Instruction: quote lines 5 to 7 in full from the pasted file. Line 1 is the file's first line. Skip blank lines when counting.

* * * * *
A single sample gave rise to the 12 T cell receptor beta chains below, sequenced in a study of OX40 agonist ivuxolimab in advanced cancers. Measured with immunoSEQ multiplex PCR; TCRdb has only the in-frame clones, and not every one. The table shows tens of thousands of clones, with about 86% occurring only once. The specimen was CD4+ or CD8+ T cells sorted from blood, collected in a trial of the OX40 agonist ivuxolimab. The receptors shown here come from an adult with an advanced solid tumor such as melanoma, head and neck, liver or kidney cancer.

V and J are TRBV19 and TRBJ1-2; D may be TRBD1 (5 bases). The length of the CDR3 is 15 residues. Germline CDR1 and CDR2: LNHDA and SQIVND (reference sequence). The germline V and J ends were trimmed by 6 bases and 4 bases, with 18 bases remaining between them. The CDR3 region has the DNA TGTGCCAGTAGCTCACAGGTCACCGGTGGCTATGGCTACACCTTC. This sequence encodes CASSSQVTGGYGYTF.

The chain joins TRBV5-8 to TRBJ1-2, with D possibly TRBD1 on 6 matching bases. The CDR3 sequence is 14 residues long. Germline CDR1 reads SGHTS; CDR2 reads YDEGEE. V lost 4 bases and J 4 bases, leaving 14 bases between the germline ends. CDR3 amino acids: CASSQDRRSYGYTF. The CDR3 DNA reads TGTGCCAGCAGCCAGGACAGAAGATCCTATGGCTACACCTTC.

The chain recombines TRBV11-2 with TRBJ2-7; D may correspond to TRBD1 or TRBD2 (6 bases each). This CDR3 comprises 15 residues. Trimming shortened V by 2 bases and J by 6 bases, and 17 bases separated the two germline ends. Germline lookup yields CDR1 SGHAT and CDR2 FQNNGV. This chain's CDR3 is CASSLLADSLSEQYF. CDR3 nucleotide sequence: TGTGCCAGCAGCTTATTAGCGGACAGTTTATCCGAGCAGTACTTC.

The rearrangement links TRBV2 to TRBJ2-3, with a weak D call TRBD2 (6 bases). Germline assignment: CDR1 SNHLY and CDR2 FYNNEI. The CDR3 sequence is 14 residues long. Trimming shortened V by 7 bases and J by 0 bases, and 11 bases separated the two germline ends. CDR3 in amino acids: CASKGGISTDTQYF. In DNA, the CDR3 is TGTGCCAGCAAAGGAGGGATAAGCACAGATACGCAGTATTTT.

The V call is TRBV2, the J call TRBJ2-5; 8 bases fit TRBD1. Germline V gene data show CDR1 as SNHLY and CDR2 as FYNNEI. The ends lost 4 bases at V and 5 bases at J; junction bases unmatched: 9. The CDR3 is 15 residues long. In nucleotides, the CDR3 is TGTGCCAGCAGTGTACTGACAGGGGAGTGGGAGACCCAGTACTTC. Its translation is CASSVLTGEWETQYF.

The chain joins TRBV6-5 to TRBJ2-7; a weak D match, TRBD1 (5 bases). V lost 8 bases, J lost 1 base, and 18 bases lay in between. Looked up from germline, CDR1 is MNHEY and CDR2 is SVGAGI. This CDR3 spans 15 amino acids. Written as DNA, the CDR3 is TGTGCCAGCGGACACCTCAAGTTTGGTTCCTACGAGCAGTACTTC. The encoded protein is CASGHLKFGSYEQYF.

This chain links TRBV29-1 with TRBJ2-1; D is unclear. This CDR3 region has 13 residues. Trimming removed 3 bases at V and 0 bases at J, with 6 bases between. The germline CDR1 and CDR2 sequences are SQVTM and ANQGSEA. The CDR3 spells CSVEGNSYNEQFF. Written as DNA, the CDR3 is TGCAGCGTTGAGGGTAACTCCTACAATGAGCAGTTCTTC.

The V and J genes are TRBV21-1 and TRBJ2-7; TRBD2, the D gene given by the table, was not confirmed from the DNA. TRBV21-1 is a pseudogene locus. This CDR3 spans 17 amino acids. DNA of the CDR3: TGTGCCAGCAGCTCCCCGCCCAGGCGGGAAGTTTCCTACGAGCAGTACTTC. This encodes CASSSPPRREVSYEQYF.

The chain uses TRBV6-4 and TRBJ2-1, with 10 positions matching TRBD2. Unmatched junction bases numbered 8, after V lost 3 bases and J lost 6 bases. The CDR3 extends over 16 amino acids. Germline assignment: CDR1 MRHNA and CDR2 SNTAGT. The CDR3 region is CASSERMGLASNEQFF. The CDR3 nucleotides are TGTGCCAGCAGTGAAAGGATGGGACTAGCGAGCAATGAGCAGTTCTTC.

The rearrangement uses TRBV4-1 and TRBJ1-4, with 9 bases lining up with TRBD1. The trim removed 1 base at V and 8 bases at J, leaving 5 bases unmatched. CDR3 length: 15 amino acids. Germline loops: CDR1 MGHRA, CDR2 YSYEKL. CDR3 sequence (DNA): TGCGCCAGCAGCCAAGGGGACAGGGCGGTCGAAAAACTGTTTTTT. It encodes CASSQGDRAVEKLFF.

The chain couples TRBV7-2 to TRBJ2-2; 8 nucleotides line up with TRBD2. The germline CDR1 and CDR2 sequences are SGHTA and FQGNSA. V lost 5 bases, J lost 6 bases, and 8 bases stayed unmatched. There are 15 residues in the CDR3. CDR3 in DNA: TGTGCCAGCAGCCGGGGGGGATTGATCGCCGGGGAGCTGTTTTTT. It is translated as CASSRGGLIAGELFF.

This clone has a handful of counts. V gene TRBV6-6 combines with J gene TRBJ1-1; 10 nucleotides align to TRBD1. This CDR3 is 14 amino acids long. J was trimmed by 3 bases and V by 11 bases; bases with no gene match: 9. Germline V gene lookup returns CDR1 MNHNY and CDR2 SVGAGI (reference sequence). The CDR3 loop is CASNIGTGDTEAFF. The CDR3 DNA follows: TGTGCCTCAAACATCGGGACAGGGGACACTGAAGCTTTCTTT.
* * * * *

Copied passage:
The rearrangement links TRBV2 to TRBJ2-3, with a weak D call TRBD2 (6 bases). Germline assignment: CDR1 SNHLY and CDR2 FYNNEI. The CDR3 sequence is 14 residues long. Trimming shortened V by 7 bases and J by 0 bases, and 11 bases separated the two germline ends. CDR3 in amino acids: CASKGGISTDTQYF. In DNA, the CDR3 is TGTGCCAGCAAAGGAGGGATAAGCACAGATACGCAGTATTTT.

The V call is TRBV2, the J call TRBJ2-5; 8 bases fit TRBD1. Germline V gene data show CDR1 as SNHLY and CDR2 as FYNNEI. The ends lost 4 bases at V and 5 bases at J; junction bases unmatched: 9. The CDR3 is 15 residues long. In nucleotides, the CDR3 is TGTGCCAGCAGTGTACTGACAGGGGAGTGGGAGACCCAGTACTTC. Its translation is CASSVLTGEWETQYF.

The chain joins TRBV6-5 to TRBJ2-7; a weak D match, TRBD1 (5 bases). V lost 8 bases, J lost 1 base, and 18 bases lay in between. Looked up from germline, CDR1 is MNHEY and CDR2 is SVGAGI. This CDR3 spans 15 amino acids. Written as DNA, the CDR3 is TGTGCCAGCGGACACCTCAAGTTTGGTTCCTACGAGCAGTACTTC. The encoded protein is CASGHLKFGSYEQYF.